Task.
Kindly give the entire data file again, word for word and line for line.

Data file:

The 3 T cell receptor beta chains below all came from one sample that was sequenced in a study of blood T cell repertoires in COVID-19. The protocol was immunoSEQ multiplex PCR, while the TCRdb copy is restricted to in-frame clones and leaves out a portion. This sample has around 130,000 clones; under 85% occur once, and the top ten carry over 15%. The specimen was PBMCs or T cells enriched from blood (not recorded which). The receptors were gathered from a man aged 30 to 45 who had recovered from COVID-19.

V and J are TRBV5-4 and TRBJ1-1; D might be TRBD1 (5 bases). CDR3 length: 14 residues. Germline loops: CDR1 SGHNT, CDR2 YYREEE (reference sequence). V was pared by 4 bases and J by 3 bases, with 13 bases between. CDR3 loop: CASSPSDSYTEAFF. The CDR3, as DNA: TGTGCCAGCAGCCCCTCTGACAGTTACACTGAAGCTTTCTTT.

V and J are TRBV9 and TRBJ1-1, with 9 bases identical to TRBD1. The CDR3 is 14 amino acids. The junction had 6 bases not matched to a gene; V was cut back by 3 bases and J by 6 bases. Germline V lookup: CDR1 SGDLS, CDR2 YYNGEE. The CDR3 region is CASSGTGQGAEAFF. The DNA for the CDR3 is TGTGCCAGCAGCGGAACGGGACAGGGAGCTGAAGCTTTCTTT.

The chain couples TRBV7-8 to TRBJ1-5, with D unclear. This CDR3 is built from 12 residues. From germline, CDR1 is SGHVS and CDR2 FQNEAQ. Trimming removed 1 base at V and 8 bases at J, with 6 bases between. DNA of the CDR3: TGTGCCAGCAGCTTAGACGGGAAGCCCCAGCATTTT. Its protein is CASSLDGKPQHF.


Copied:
The 3 T cell receptor beta chains below all came from one sample that was sequenced in a study of blood T cell repertoires in COVID-19. The protocol was immunoSEQ multiplex PCR, while the TCRdb copy is restricted to in-frame clones and leaves out a portion. This sample has around 130,000 clones; under 85% occur once, and the top ten carry over 15%. The specimen was PBMCs or T cells enriched from blood (not recorded which). The receptors were gathered from a man aged 30 to 45 who had recovered from COVID-19.

V and J are TRBV5-4 and TRBJ1-1; D might be TRBD1 (5 bases). CDR3 length: 14 residues. Germline loops: CDR1 SGHNT, CDR2 YYREEE (reference sequence). V was pared by 4 bases and J by 3 bases, with 13 bases between. CDR3 loop: CASSPSDSYTEAFF. The CDR3, as DNA: TGTGCCAGCAGCCCCTCTGACAGTTACACTGAAGCTTTCTTT.

V and J are TRBV9 and TRBJ1-1, with 9 bases identical to TRBD1. The CDR3 is 14 amino acids. The junction had 6 bases not matched to a gene; V was cut back by 3 bases and J by 6 bases. Germline V lookup: CDR1 SGDLS, CDR2 YYNGEE. The CDR3 region is CASSGTGQGAEAFF. The DNA for the CDR3 is TGTGCCAGCAGCGGAACGGGACAGGGAGCTGAAGCTTTCTTT.

The chain couples TRBV7-8 to TRBJ1-5, with D unclear. This CDR3 is built from 12 residues. From germline, CDR1 is SGHVS and CDR2 FQNEAQ. Trimming removed 1 base at V and 8 bases at J, with 6 bases between. DNA of the CDR3: TGTGCCAGCAGCTTAGACGGGAAGCCCCAGCATTTT. Its protein is CASSLDGKPQHF.